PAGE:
The imagination of evil then becomes the measure of good, or at least of the restoration of order. The satisfaction we feel in the vicarious infliction of pain or death is nothing but a thin veil over the very feelings we mean to be punishing.
This is a successful dramatic formula, arousing in us destructive desires that are fun to feel, along with the self-righteous illusion that we are really superior to the character who displays them. The playwright who makes us feel that way will probably be popular, but he is a menace.
We have looked at three kinds of non-tragedy that arouse passions in a destructive way, and we could add others. There are potentially as many kinds as there are passions and combinations of passions. That suggests that the theater is just an arena for the manipulation of passions in ways that are pleasant in the short run and at least reckless to pursue repeatedly.
At worst, the drama could be seen as dealing in a kind of addiction, which it both produces and holds the only remedy for. But we have not yet tried to talk about the combination of passions characteristic of tragedy.
When we turn from the sort of examples I have given, to the acknowledged examples of tragedy, we find ourselves in a different world.
The tragedians I have in mind are five: Aeschylus, Sophocles, and Euripides; Shakespeare, who differs from them only in time; and Homer, who differs from them somewhat more, in the form in which he composed, but shares with them the things that matter most.
I could add other authors, such as Dostoyevski, who wrote stories of the tragic kind in much looser literary forms, but I want to keep the focus on a small number of clear paradigms. When we look at a tragedy we find the chorus in Antigone telling us what a strange thing a human being is, that passes beyond all boundaries lines ff.
I could add more examples of this kind by the dozen, and your memories will supply others. Tragedy seems always to involve testing or finding the limits of what is human. This is no mere orgy of strong feeling, but a highly focussed way of bringing our powers to bear on the image of what is human as such. I suggest that Aristotle is right in saying that the powers which first of all bring this human image to sight for us are pity and fear. It is obvious that the authors in our examples are not just putting things in front of us to make us cry or shiver or gasp.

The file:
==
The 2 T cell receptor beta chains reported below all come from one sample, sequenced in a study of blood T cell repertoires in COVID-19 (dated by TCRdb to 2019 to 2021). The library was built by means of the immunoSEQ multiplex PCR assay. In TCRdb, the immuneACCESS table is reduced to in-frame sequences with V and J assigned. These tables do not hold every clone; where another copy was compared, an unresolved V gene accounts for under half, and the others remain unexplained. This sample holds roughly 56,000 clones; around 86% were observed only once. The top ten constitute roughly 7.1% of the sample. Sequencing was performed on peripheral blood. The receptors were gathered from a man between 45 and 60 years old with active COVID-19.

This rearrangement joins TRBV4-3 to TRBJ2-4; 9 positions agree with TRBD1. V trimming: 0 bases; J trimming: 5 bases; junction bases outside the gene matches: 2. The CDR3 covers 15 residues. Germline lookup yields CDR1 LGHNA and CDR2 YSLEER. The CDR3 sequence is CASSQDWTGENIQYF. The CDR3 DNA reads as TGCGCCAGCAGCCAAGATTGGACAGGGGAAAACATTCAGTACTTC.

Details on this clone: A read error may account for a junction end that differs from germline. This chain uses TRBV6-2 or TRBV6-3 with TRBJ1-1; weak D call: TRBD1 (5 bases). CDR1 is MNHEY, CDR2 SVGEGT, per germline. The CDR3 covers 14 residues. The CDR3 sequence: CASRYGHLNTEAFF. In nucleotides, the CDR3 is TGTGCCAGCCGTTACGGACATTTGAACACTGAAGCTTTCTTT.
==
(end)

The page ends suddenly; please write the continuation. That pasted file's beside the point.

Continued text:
The feelings they arouse are subordinated to another effect. Aristotle begins by saying that tragedy arouses pity and fear in such a way as to culminate in a cleansing of those passions, the famous catharsis. The word is used by Aristotle only the once, in his preliminary definition of tragedy.
I think this is because its role is taken over later in the Poetics by another, more positive, word, but the idea of catharsis is important in itself, and we should consider what it might mean. Tragic Catharsis First of all, the tragic catharsis might be a purgation. Fear can obviously be an insidious thing that undermines life and poisons it with anxiety.
It would be good to flush this feeling from our systems, bring it into the open, and clear the air. This may explain the appeal of horror movies, that they redirect our fears toward something external, grotesque, and finally ridiculous, in order to puncture them. On the other hand, fear might have a secret allure, so that what we need to purge is the desire for the thrill that comes with fear.
The horror movie also provides a safe way to indulge and satisfy the longing to feel afraid, and go home afterward satisfied; the desire is purged, temporarily, by being fed. Our souls are so many-headed that opposite satisfactions may be felt at the same time, but I think these two really are opposite.
In the first sense of purgation, the horror movie is a kind of medicine that does its work and leaves the soul healthier, while in the second sense it is a potentially addictive drug. Either explanation may account for the popularity of these movies among teenagers, since fear is so much a fact of that time of life. For those of us who are older, the tear-jerker may have more appeal, offering a way to purge the regrets of our lives in a sentimental outpouring of pity.
As with fear, this purgation too may be either medicinal or drug-like.